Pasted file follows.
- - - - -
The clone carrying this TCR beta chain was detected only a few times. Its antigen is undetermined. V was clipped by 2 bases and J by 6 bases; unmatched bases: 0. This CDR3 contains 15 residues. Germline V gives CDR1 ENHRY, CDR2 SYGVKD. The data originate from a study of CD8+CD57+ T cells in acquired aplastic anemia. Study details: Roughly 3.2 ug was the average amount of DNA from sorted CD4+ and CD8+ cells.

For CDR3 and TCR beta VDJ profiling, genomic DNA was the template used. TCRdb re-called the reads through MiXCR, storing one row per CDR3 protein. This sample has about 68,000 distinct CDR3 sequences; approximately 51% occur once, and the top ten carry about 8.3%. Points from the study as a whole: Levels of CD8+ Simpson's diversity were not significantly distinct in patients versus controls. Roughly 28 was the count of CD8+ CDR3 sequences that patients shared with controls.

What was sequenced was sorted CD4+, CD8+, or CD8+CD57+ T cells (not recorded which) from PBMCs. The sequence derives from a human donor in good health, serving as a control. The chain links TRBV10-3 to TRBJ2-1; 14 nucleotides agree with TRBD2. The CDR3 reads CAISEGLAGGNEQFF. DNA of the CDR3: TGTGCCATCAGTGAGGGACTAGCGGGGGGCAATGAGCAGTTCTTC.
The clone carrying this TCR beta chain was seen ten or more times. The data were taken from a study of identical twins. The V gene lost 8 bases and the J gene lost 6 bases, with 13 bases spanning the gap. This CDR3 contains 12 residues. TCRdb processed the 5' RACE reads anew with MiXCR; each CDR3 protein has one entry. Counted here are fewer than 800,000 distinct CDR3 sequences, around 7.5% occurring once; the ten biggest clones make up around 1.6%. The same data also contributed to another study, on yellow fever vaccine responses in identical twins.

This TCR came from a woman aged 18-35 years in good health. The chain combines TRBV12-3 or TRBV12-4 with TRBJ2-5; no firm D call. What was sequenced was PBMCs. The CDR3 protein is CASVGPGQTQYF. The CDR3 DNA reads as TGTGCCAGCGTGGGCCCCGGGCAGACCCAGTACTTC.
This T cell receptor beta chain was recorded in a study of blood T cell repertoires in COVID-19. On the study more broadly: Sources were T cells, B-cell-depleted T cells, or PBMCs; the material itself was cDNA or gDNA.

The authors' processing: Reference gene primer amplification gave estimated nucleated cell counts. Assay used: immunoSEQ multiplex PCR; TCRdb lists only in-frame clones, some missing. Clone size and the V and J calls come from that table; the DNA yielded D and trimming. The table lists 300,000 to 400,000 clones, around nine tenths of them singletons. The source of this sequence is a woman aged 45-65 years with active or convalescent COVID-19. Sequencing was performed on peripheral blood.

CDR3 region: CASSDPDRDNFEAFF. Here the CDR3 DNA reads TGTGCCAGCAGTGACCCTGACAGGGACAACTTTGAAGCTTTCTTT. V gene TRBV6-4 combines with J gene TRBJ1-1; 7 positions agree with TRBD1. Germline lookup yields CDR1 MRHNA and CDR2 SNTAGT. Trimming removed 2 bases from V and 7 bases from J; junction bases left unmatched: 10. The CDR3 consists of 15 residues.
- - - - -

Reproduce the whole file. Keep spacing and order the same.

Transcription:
The clone carrying this TCR beta chain was detected only a few times. Its antigen is undetermined. V was clipped by 2 bases and J by 6 bases; unmatched bases: 0. This CDR3 contains 15 residues. Germline V gives CDR1 ENHRY, CDR2 SYGVKD. The data originate from a study of CD8+CD57+ T cells in acquired aplastic anemia. Study details: Roughly 3.2 ug was the average amount of DNA from sorted CD4+ and CD8+ cells.

For CDR3 and TCR beta VDJ profiling, genomic DNA was the template used. TCRdb re-called the reads through MiXCR, storing one row per CDR3 protein. This sample has about 68,000 distinct CDR3 sequences; approximately 51% occur once, and the top ten carry about 8.3%. Points from the study as a whole: Levels of CD8+ Simpson's diversity were not significantly distinct in patients versus controls. Roughly 28 was the count of CD8+ CDR3 sequences that patients shared with controls.

What was sequenced was sorted CD4+, CD8+, or CD8+CD57+ T cells (not recorded which) from PBMCs. The sequence derives from a human donor in good health, serving as a control. The chain links TRBV10-3 to TRBJ2-1; 14 nucleotides agree with TRBD2. The CDR3 reads CAISEGLAGGNEQFF. DNA of the CDR3: TGTGCCATCAGTGAGGGACTAGCGGGGGGCAATGAGCAGTTCTTC.
The clone carrying this TCR beta chain was seen ten or more times. The data were taken from a study of identical twins. The V gene lost 8 bases and the J gene lost 6 bases, with 13 bases spanning the gap. This CDR3 contains 12 residues. TCRdb processed the 5' RACE reads anew with MiXCR; each CDR3 protein has one entry. Counted here are fewer than 800,000 distinct CDR3 sequences, around 7.5% occurring once; the ten biggest clones make up around 1.6%. The same data also contributed to another study, on yellow fever vaccine responses in identical twins.

This TCR came from a woman aged 18-35 years in good health. The chain combines TRBV12-3 or TRBV12-4 with TRBJ2-5; no firm D call. What was sequenced was PBMCs. The CDR3 protein is CASVGPGQTQYF. The CDR3 DNA reads as TGTGCCAGCGTGGGCCCCGGGCAGACCCAGTACTTC.
This T cell receptor beta chain was recorded in a study of blood T cell repertoires in COVID-19. On the study more broadly: Sources were T cells, B-cell-depleted T cells, or PBMCs; the material itself was cDNA or gDNA.

The authors' processing: Reference gene primer amplification gave estimated nucleated cell counts. Assay used: immunoSEQ multiplex PCR; TCRdb lists only in-frame clones, some missing. Clone size and the V and J calls come from that table; the DNA yielded D and trimming. The table lists 300,000 to 400,000 clones, around nine tenths of them singletons. The source of this sequence is a woman aged 45-65 years with active or convalescent COVID-19. Sequencing was performed on peripheral blood.

CDR3 region: CASSDPDRDNFEAFF. Here the CDR3 DNA reads TGTGCCAGCAGTGACCCTGACAGGGACAACTTTGAAGCTTTCTTT. V gene TRBV6-4 combines with J gene TRBJ1-1; 7 positions agree with TRBD1. Germline lookup yields CDR1 MRHNA and CDR2 SNTAGT. Trimming removed 2 bases from V and 7 bases from J; junction bases left unmatched: 10. The CDR3 consists of 15 residues.